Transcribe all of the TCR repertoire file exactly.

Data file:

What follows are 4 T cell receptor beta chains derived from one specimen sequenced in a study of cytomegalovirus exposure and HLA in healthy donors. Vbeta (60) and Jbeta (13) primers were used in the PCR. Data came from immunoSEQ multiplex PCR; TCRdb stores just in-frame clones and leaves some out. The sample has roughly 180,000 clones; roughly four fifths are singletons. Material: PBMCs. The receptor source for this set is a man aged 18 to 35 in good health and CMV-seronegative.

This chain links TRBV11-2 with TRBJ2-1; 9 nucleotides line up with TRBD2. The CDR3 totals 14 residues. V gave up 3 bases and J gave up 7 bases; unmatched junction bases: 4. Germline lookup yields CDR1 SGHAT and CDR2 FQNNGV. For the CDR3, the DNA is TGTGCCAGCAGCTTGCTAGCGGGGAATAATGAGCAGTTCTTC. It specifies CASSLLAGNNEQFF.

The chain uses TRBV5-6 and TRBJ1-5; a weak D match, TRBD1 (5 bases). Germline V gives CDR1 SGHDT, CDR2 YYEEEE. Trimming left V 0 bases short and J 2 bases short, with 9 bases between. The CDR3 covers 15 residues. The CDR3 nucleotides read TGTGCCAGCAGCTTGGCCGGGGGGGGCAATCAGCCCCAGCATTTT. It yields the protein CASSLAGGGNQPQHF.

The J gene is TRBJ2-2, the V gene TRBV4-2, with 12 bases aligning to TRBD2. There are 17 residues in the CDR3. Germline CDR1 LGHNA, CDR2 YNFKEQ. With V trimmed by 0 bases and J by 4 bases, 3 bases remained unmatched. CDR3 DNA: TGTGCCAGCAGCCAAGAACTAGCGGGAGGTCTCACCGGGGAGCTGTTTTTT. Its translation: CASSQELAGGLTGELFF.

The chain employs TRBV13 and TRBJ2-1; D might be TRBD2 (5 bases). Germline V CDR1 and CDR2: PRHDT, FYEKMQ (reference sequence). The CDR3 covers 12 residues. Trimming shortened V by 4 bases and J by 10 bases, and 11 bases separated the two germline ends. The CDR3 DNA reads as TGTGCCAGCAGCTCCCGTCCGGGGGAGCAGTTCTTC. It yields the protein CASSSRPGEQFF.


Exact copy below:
What follows are 4 T cell receptor beta chains derived from one specimen sequenced in a study of cytomegalovirus exposure and HLA in healthy donors. Vbeta (60) and Jbeta (13) primers were used in the PCR. Data came from immunoSEQ multiplex PCR; TCRdb stores just in-frame clones and leaves some out. The sample has roughly 180,000 clones; roughly four fifths are singletons. Material: PBMCs. The receptor source for this set is a man aged 18 to 35 in good health and CMV-seronegative.

This chain links TRBV11-2 with TRBJ2-1; 9 nucleotides line up with TRBD2. The CDR3 totals 14 residues. V gave up 3 bases and J gave up 7 bases; unmatched junction bases: 4. Germline lookup yields CDR1 SGHAT and CDR2 FQNNGV. For the CDR3, the DNA is TGTGCCAGCAGCTTGCTAGCGGGGAATAATGAGCAGTTCTTC. It specifies CASSLLAGNNEQFF.

The chain uses TRBV5-6 and TRBJ1-5; a weak D match, TRBD1 (5 bases). Germline V gives CDR1 SGHDT, CDR2 YYEEEE. Trimming left V 0 bases short and J 2 bases short, with 9 bases between. The CDR3 covers 15 residues. The CDR3 nucleotides read TGTGCCAGCAGCTTGGCCGGGGGGGGCAATCAGCCCCAGCATTTT. It yields the protein CASSLAGGGNQPQHF.

The J gene is TRBJ2-2, the V gene TRBV4-2, with 12 bases aligning to TRBD2. There are 17 residues in the CDR3. Germline CDR1 LGHNA, CDR2 YNFKEQ. With V trimmed by 0 bases and J by 4 bases, 3 bases remained unmatched. CDR3 DNA: TGTGCCAGCAGCCAAGAACTAGCGGGAGGTCTCACCGGGGAGCTGTTTTTT. Its translation: CASSQELAGGLTGELFF.

The chain employs TRBV13 and TRBJ2-1; D might be TRBD2 (5 bases). Germline V CDR1 and CDR2: PRHDT, FYEKMQ (reference sequence). The CDR3 covers 12 residues. Trimming shortened V by 4 bases and J by 10 bases, and 11 bases separated the two germline ends. The CDR3 DNA reads as TGTGCCAGCAGCTCCCGTCCGGGGGAGCAGTTCTTC. It yields the protein CASSSRPGEQFF.